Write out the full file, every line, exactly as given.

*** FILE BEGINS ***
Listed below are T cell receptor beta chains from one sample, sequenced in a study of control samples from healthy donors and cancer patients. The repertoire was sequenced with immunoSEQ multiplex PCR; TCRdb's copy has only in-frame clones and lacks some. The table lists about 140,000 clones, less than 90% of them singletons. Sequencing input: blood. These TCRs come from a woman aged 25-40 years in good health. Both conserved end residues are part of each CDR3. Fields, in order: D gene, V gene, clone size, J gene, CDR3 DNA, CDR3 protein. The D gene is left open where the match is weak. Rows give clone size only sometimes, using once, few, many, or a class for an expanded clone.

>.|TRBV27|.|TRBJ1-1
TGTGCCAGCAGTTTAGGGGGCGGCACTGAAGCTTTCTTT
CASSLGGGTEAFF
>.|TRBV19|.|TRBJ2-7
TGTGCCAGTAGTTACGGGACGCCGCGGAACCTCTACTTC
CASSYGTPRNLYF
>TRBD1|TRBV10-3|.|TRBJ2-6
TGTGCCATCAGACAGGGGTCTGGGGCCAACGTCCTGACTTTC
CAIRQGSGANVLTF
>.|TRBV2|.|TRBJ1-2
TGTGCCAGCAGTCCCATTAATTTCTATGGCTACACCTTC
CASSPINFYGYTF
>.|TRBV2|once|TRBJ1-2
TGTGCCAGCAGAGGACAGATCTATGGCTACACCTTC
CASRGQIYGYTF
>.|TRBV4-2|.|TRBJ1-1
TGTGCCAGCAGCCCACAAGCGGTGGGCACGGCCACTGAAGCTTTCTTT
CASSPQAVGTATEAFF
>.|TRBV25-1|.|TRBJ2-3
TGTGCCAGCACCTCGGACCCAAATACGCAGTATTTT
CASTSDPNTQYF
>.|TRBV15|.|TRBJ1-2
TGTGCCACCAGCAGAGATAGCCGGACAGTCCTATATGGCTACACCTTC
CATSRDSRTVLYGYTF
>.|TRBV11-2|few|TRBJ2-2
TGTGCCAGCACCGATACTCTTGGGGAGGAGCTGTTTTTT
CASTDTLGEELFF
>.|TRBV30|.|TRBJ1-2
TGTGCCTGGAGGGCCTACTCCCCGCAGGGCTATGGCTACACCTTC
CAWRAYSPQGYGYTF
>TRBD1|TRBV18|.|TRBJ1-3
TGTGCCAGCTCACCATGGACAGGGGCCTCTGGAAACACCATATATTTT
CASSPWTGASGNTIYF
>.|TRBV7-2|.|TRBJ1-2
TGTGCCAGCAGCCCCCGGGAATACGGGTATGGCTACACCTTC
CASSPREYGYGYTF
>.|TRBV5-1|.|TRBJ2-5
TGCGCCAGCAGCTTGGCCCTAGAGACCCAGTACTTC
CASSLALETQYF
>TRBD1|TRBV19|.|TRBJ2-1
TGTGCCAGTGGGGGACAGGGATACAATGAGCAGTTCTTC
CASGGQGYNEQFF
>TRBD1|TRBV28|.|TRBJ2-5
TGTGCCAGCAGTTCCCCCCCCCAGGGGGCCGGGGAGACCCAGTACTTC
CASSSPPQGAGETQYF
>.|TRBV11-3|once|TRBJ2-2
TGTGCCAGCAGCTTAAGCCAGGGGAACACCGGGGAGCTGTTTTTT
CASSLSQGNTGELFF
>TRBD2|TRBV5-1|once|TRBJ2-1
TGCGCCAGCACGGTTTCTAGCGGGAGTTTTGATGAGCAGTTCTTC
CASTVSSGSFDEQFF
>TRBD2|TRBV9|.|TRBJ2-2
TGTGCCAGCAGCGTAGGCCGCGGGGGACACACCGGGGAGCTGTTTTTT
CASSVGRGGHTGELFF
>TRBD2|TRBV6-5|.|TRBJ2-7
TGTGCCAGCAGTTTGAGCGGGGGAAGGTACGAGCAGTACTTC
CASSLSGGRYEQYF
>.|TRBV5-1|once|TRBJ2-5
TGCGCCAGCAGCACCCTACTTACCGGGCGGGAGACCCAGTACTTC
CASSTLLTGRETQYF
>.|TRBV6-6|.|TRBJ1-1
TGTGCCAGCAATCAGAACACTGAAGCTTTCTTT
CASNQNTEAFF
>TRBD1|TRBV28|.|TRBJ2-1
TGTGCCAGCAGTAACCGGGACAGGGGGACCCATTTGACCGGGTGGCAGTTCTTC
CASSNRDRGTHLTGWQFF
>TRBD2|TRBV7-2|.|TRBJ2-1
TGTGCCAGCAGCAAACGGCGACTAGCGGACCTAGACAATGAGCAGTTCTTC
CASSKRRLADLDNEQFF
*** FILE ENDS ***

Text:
Listed below are T cell receptor beta chains from one sample, sequenced in a study of control samples from healthy donors and cancer patients. The repertoire was sequenced with immunoSEQ multiplex PCR; TCRdb's copy has only in-frame clones and lacks some. The table lists about 140,000 clones, less than 90% of them singletons. Sequencing input: blood. These TCRs come from a woman aged 25-40 years in good health. Both conserved end residues are part of each CDR3. Fields, in order: D gene, V gene, clone size, J gene, CDR3 DNA, CDR3 protein. The D gene is left open where the match is weak. Rows give clone size only sometimes, using once, few, many, or a class for an expanded clone.

>.|TRBV27|.|TRBJ1-1
TGTGCCAGCAGTTTAGGGGGCGGCACTGAAGCTTTCTTT
CASSLGGGTEAFF
>.|TRBV19|.|TRBJ2-7
TGTGCCAGTAGTTACGGGACGCCGCGGAACCTCTACTTC
CASSYGTPRNLYF
>TRBD1|TRBV10-3|.|TRBJ2-6
TGTGCCATCAGACAGGGGTCTGGGGCCAACGTCCTGACTTTC
CAIRQGSGANVLTF
>.|TRBV2|.|TRBJ1-2
TGTGCCAGCAGTCCCATTAATTTCTATGGCTACACCTTC
CASSPINFYGYTF
>.|TRBV2|once|TRBJ1-2
TGTGCCAGCAGAGGACAGATCTATGGCTACACCTTC
CASRGQIYGYTF
>.|TRBV4-2|.|TRBJ1-1
TGTGCCAGCAGCCCACAAGCGGTGGGCACGGCCACTGAAGCTTTCTTT
CASSPQAVGTATEAFF
>.|TRBV25-1|.|TRBJ2-3
TGTGCCAGCACCTCGGACCCAAATACGCAGTATTTT
CASTSDPNTQYF
>.|TRBV15|.|TRBJ1-2
TGTGCCACCAGCAGAGATAGCCGGACAGTCCTATATGGCTACACCTTC
CATSRDSRTVLYGYTF
>.|TRBV11-2|few|TRBJ2-2
TGTGCCAGCACCGATACTCTTGGGGAGGAGCTGTTTTTT
CASTDTLGEELFF
>.|TRBV30|.|TRBJ1-2
TGTGCCTGGAGGGCCTACTCCCCGCAGGGCTATGGCTACACCTTC
CAWRAYSPQGYGYTF
>TRBD1|TRBV18|.|TRBJ1-3
TGTGCCAGCTCACCATGGACAGGGGCCTCTGGAAACACCATATATTTT
CASSPWTGASGNTIYF
>.|TRBV7-2|.|TRBJ1-2
TGTGCCAGCAGCCCCCGGGAATACGGGTATGGCTACACCTTC
CASSPREYGYGYTF
>.|TRBV5-1|.|TRBJ2-5
TGCGCCAGCAGCTTGGCCCTAGAGACCCAGTACTTC
CASSLALETQYF
>TRBD1|TRBV19|.|TRBJ2-1
TGTGCCAGTGGGGGACAGGGATACAATGAGCAGTTCTTC
CASGGQGYNEQFF
>TRBD1|TRBV28|.|TRBJ2-5
TGTGCCAGCAGTTCCCCCCCCCAGGGGGCCGGGGAGACCCAGTACTTC
CASSSPPQGAGETQYF
>.|TRBV11-3|once|TRBJ2-2
TGTGCCAGCAGCTTAAGCCAGGGGAACACCGGGGAGCTGTTTTTT
CASSLSQGNTGELFF
>TRBD2|TRBV5-1|once|TRBJ2-1
TGCGCCAGCACGGTTTCTAGCGGGAGTTTTGATGAGCAGTTCTTC
CASTVSSGSFDEQFF
>TRBD2|TRBV9|.|TRBJ2-2
TGTGCCAGCAGCGTAGGCCGCGGGGGACACACCGGGGAGCTGTTTTTT
CASSVGRGGHTGELFF
>TRBD2|TRBV6-5|.|TRBJ2-7
TGTGCCAGCAGTTTGAGCGGGGGAAGGTACGAGCAGTACTTC
CASSLSGGRYEQYF
>.|TRBV5-1|once|TRBJ2-5
TGCGCCAGCAGCACCCTACTTACCGGGCGGGAGACCCAGTACTTC
CASSTLLTGRETQYF
>.|TRBV6-6|.|TRBJ1-1
TGTGCCAGCAATCAGAACACTGAAGCTTTCTTT
CASNQNTEAFF
>TRBD1|TRBV28|.|TRBJ2-1
TGTGCCAGCAGTAACCGGGACAGGGGGACCCATTTGACCGGGTGGCAGTTCTTC
CASSNRDRGTHLTGWQFF
>TRBD2|TRBV7-2|.|TRBJ2-1
TGTGCCAGCAGCAAACGGCGACTAGCGGACCTAGACAATGAGCAGTTCTTC
CASSKRRLADLDNEQFF